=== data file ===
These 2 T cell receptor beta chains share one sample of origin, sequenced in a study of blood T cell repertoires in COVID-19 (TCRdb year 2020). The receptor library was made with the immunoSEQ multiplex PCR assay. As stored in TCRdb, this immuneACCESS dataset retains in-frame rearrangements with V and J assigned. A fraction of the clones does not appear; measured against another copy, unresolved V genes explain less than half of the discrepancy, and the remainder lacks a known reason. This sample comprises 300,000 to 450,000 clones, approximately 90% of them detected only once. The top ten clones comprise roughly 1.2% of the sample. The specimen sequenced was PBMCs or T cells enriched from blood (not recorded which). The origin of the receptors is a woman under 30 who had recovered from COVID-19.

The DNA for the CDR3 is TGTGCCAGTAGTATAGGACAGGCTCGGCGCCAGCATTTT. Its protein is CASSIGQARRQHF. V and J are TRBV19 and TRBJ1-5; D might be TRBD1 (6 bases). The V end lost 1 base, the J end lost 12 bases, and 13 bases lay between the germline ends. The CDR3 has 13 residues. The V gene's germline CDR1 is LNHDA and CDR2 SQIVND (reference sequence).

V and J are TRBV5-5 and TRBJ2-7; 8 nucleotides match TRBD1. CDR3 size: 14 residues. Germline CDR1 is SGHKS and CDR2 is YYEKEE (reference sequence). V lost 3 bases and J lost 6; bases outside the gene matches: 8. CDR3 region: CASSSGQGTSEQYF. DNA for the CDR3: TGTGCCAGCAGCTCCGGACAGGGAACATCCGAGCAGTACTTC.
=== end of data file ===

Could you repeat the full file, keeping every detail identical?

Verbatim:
These 2 T cell receptor beta chains share one sample of origin, sequenced in a study of blood T cell repertoires in COVID-19 (TCRdb year 2020). The receptor library was made with the immunoSEQ multiplex PCR assay. As stored in TCRdb, this immuneACCESS dataset retains in-frame rearrangements with V and J assigned. A fraction of the clones does not appear; measured against another copy, unresolved V genes explain less than half of the discrepancy, and the remainder lacks a known reason. This sample comprises 300,000 to 450,000 clones, approximately 90% of them detected only once. The top ten clones comprise roughly 1.2% of the sample. The specimen sequenced was PBMCs or T cells enriched from blood (not recorded which). The origin of the receptors is a woman under 30 who had recovered from COVID-19.

The DNA for the CDR3 is TGTGCCAGTAGTATAGGACAGGCTCGGCGCCAGCATTTT. Its protein is CASSIGQARRQHF. V and J are TRBV19 and TRBJ1-5; D might be TRBD1 (6 bases). The V end lost 1 base, the J end lost 12 bases, and 13 bases lay between the germline ends. The CDR3 has 13 residues. The V gene's germline CDR1 is LNHDA and CDR2 SQIVND (reference sequence).

V and J are TRBV5-5 and TRBJ2-7; 8 nucleotides match TRBD1. CDR3 size: 14 residues. Germline CDR1 is SGHKS and CDR2 is YYEKEE (reference sequence). V lost 3 bases and J lost 6; bases outside the gene matches: 8. CDR3 region: CASSSGQGTSEQYF. DNA for the CDR3: TGTGCCAGCAGCTCCGGACAGGGAACATCCGAGCAGTACTTC.